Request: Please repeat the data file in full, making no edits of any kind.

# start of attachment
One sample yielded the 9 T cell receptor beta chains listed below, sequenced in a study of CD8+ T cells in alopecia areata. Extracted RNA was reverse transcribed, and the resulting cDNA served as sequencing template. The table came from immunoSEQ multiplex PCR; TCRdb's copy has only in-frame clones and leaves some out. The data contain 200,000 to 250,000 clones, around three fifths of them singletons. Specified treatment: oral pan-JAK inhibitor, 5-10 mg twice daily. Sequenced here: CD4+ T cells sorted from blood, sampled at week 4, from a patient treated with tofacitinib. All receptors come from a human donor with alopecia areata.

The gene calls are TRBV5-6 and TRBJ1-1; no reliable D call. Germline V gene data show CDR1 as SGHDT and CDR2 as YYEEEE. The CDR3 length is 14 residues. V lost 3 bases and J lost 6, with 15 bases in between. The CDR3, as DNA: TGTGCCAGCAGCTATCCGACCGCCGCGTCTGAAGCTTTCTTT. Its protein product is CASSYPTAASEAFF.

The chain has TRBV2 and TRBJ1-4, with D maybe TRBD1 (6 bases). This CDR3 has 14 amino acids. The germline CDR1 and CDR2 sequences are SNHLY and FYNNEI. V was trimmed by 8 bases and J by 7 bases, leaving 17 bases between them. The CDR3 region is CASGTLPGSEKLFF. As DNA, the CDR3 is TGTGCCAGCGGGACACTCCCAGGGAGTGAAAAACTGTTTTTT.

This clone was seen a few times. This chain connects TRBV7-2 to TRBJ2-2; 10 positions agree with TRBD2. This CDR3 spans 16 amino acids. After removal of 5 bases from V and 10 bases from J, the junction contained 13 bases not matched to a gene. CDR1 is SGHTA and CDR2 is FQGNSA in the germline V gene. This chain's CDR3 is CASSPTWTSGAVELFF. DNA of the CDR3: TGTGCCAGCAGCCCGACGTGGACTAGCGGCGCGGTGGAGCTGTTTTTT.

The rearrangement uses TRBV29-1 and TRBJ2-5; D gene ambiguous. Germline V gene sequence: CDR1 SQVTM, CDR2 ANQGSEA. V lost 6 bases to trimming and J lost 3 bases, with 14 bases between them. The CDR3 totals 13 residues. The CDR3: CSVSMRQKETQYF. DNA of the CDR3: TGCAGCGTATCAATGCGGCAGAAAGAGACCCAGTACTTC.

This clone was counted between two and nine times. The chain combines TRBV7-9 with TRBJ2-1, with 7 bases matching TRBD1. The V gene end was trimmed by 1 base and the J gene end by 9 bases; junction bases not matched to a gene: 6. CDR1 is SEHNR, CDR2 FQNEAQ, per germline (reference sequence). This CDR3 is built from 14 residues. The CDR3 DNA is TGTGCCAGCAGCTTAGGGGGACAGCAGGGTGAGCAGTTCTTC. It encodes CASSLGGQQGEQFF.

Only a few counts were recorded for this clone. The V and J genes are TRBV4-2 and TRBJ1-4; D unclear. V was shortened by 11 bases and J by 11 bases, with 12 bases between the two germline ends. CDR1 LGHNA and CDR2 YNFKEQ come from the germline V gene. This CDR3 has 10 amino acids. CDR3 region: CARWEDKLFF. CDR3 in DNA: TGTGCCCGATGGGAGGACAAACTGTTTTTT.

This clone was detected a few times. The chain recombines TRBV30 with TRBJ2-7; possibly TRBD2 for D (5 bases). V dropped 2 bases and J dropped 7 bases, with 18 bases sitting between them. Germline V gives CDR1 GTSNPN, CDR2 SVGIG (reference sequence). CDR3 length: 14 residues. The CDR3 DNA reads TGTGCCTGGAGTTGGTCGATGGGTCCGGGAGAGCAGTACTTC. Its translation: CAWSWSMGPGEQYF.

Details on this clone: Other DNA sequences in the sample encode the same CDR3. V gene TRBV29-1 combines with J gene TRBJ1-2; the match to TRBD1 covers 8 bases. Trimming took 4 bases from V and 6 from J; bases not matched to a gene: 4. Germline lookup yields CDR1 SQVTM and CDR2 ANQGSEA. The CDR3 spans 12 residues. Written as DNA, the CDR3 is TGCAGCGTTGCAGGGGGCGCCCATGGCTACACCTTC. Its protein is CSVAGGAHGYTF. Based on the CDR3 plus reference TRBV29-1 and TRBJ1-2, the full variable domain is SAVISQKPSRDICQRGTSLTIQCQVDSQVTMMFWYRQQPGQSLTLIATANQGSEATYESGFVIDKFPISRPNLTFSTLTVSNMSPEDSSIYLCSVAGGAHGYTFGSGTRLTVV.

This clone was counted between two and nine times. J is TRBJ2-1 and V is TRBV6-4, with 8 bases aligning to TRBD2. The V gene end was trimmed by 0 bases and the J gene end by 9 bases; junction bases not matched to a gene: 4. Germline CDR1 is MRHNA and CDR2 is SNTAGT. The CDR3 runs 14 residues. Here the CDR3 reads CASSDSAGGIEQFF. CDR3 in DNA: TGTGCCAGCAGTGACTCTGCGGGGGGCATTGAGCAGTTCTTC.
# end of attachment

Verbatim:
One sample yielded the 9 T cell receptor beta chains listed below, sequenced in a study of CD8+ T cells in alopecia areata. Extracted RNA was reverse transcribed, and the resulting cDNA served as sequencing template. The table came from immunoSEQ multiplex PCR; TCRdb's copy has only in-frame clones and leaves some out. The data contain 200,000 to 250,000 clones, around three fifths of them singletons. Specified treatment: oral pan-JAK inhibitor, 5-10 mg twice daily. Sequenced here: CD4+ T cells sorted from blood, sampled at week 4, from a patient treated with tofacitinib. All receptors come from a human donor with alopecia areata.

The gene calls are TRBV5-6 and TRBJ1-1; no reliable D call. Germline V gene data show CDR1 as SGHDT and CDR2 as YYEEEE. The CDR3 length is 14 residues. V lost 3 bases and J lost 6, with 15 bases in between. The CDR3, as DNA: TGTGCCAGCAGCTATCCGACCGCCGCGTCTGAAGCTTTCTTT. Its protein product is CASSYPTAASEAFF.

The chain has TRBV2 and TRBJ1-4, with D maybe TRBD1 (6 bases). This CDR3 has 14 amino acids. The germline CDR1 and CDR2 sequences are SNHLY and FYNNEI. V was trimmed by 8 bases and J by 7 bases, leaving 17 bases between them. The CDR3 region is CASGTLPGSEKLFF. As DNA, the CDR3 is TGTGCCAGCGGGACACTCCCAGGGAGTGAAAAACTGTTTTTT.

This clone was seen a few times. This chain connects TRBV7-2 to TRBJ2-2; 10 positions agree with TRBD2. This CDR3 spans 16 amino acids. After removal of 5 bases from V and 10 bases from J, the junction contained 13 bases not matched to a gene. CDR1 is SGHTA and CDR2 is FQGNSA in the germline V gene. This chain's CDR3 is CASSPTWTSGAVELFF. DNA of the CDR3: TGTGCCAGCAGCCCGACGTGGACTAGCGGCGCGGTGGAGCTGTTTTTT.

The rearrangement uses TRBV29-1 and TRBJ2-5; D gene ambiguous. Germline V gene sequence: CDR1 SQVTM, CDR2 ANQGSEA. V lost 6 bases to trimming and J lost 3 bases, with 14 bases between them. The CDR3 totals 13 residues. The CDR3: CSVSMRQKETQYF. DNA of the CDR3: TGCAGCGTATCAATGCGGCAGAAAGAGACCCAGTACTTC.

This clone was counted between two and nine times. The chain combines TRBV7-9 with TRBJ2-1, with 7 bases matching TRBD1. The V gene end was trimmed by 1 base and the J gene end by 9 bases; junction bases not matched to a gene: 6. CDR1 is SEHNR, CDR2 FQNEAQ, per germline (reference sequence). This CDR3 is built from 14 residues. The CDR3 DNA is TGTGCCAGCAGCTTAGGGGGACAGCAGGGTGAGCAGTTCTTC. It encodes CASSLGGQQGEQFF.

Only a few counts were recorded for this clone. The V and J genes are TRBV4-2 and TRBJ1-4; D unclear. V was shortened by 11 bases and J by 11 bases, with 12 bases between the two germline ends. CDR1 LGHNA and CDR2 YNFKEQ come from the germline V gene. This CDR3 has 10 amino acids. CDR3 region: CARWEDKLFF. CDR3 in DNA: TGTGCCCGATGGGAGGACAAACTGTTTTTT.

This clone was detected a few times. The chain recombines TRBV30 with TRBJ2-7; possibly TRBD2 for D (5 bases). V dropped 2 bases and J dropped 7 bases, with 18 bases sitting between them. Germline V gives CDR1 GTSNPN, CDR2 SVGIG (reference sequence). CDR3 length: 14 residues. The CDR3 DNA reads TGTGCCTGGAGTTGGTCGATGGGTCCGGGAGAGCAGTACTTC. Its translation: CAWSWSMGPGEQYF.

Details on this clone: Other DNA sequences in the sample encode the same CDR3. V gene TRBV29-1 combines with J gene TRBJ1-2; the match to TRBD1 covers 8 bases. Trimming took 4 bases from V and 6 from J; bases not matched to a gene: 4. Germline lookup yields CDR1 SQVTM and CDR2 ANQGSEA. The CDR3 spans 12 residues. Written as DNA, the CDR3 is TGCAGCGTTGCAGGGGGCGCCCATGGCTACACCTTC. Its protein is CSVAGGAHGYTF. Based on the CDR3 plus reference TRBV29-1 and TRBJ1-2, the full variable domain is SAVISQKPSRDICQRGTSLTIQCQVDSQVTMMFWYRQQPGQSLTLIATANQGSEATYESGFVIDKFPISRPNLTFSTLTVSNMSPEDSSIYLCSVAGGAHGYTFGSGTRLTVV.

This clone was counted between two and nine times. J is TRBJ2-1 and V is TRBV6-4, with 8 bases aligning to TRBD2. The V gene end was trimmed by 0 bases and the J gene end by 9 bases; junction bases not matched to a gene: 4. Germline CDR1 is MRHNA and CDR2 is SNTAGT. The CDR3 runs 14 residues. Here the CDR3 reads CASSDSAGGIEQFF. CDR3 in DNA: TGTGCCAGCAGTGACTCTGCGGGGGGCATTGAGCAGTTCTTC.